Committed: A Skeptic Makes Peace With Marriage
Since I am apparently one of the only women between the ages of twenty-five and seventy-five who hasn’t read Eat, Pray, Love, I was delightfully surprised by Elizabeth Gilbert's latest work, Committed.
Gilbert's engaging prose and witty, self-deprecating style are intriguing, thought provoking, moving, and hilarious. Committed picks up where the first book leaves off. Gilbert and Felipe have been living together happily on several continents, but their domestic bliss is brought to an end when U.S. Immigration detain Felipe at the airport in Dallas and then deport him. The couple is advised that the only way Felipe will be able to enter and live in the U.S. again is if they get married.
Gilbert describes their situation in confessional detail: they want to be together and Felipe needs to travel to America for his business to survive. On the other hand, both have gone through gut wrenching divorces and have sworn never to remarry. Gilbert leaves the country to be by Felipe’s side during the immigration process. As they travel together, she decides to do her own investigation of marriage to try to embrace it fully. Committed is the chronicle of that time.
The pleasure of Committed, for me, was Gilbert’s interweaving of her own story with research on the history of marriage, and the informal interviews she conducted with women from all over the world. In her writing, Gilbert shows the various, often contradictory effects of marriage on women, and she does it in a complex fashion. The chapter “Marriage and Women” begins with anecdotes about Gilbert’s time in Laos, but it could have been subtitled “Mixed Emotions” or “A Cost-Benefit Analysis.”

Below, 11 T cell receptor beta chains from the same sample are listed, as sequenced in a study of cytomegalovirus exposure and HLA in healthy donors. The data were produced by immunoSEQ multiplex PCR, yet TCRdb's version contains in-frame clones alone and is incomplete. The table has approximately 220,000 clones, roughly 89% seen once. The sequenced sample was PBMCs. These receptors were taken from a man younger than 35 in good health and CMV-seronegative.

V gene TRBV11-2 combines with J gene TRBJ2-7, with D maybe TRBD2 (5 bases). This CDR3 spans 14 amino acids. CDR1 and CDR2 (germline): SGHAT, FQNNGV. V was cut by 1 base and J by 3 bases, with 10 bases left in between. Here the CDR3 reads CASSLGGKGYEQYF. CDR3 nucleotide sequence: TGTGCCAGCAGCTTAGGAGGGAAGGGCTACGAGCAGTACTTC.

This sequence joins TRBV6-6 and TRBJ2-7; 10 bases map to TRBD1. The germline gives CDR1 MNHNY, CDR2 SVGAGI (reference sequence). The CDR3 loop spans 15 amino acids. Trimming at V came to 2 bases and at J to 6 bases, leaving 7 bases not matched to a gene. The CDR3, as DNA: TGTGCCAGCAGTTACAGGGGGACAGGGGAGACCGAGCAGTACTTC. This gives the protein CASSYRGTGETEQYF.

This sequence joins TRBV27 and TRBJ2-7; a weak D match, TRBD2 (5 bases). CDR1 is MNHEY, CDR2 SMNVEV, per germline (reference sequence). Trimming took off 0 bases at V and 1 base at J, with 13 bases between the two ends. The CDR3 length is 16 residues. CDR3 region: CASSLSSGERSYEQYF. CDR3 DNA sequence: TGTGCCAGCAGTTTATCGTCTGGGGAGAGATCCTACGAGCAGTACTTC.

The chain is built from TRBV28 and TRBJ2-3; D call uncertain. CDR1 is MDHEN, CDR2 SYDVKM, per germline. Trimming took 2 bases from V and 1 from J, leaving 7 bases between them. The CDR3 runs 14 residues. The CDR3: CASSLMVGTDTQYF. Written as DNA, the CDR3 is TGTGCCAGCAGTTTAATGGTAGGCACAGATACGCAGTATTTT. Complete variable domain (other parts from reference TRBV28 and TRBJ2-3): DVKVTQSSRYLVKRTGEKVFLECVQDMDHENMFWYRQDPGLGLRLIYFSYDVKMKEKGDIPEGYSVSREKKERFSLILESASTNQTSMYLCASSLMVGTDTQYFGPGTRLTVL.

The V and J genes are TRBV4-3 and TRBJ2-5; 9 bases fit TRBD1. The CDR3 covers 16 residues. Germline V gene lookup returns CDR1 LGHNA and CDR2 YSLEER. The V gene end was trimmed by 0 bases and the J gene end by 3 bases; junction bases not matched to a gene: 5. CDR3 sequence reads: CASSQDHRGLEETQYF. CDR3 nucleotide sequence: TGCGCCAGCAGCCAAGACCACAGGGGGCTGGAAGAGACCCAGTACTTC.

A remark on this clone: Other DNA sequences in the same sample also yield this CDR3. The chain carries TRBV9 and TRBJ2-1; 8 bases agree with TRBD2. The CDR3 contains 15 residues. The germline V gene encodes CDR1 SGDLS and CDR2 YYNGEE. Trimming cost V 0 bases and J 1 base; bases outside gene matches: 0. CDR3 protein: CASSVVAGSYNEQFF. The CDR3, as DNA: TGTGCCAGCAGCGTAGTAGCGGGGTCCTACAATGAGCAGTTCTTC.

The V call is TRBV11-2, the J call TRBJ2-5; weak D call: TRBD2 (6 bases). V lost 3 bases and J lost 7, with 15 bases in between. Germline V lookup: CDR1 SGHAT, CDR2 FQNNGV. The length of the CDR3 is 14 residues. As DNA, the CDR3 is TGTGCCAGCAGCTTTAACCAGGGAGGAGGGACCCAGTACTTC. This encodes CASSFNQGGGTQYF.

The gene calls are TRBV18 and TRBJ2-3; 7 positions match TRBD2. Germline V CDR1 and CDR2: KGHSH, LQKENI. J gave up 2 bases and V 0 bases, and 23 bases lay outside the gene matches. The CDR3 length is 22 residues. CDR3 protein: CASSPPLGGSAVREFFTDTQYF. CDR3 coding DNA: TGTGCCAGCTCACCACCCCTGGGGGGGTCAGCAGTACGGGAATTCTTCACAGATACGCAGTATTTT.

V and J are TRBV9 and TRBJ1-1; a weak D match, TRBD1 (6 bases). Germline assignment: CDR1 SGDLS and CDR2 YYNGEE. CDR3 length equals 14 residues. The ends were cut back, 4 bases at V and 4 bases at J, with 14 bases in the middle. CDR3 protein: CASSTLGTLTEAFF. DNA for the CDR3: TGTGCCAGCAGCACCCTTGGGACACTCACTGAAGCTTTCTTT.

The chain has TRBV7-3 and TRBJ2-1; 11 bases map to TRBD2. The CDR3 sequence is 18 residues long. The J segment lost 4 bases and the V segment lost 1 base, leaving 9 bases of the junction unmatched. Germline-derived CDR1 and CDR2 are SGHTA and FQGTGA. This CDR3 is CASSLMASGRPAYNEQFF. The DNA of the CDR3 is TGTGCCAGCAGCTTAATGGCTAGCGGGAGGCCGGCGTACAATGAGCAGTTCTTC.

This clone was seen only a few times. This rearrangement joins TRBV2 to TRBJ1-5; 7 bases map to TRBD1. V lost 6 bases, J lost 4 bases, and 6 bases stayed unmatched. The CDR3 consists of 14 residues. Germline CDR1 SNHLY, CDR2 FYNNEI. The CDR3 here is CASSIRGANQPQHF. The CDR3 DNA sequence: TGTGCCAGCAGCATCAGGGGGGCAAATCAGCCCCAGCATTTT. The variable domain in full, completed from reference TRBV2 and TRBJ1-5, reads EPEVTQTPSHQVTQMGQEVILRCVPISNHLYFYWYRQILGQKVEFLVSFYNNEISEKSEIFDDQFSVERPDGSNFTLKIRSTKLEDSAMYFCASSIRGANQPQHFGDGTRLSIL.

For example, Gilbert tells us about Joy and Ting. Ting is from a tiny Laotian village and is extremely proud of her daughter Joy, who has received an education and is a skilled weaver. However, Joy’s ability to support her family is a source of both happiness and frustration. The young men in the village are neither as educated as Joy nor are they able to provide an equally large income. Joy’s material betterment effectively ended her marriage prospects within the village.
Gilbert goes on to relate the story of her grandmother, who gave up a fashionable life and successful career to raise seven children in one room of a drafty old farmhouse during the Great Depression. Gilbert’s grandmother claims this was the happiest time of her life, but also hopes Gilbert will not give up writing books to raise a family. The contradictions inherent in how Gilbert’s grandmother feels about her life and her granddaughter’s life embody the experience of many modern women.
Gilbert captures the complicated emotions surrounding marriage perfectly, and her intelligent analysis, combined with her obvious heart and likability, make Committed a thoughtful and gratifying read. I’ve already ordered Eat, Pray, Love.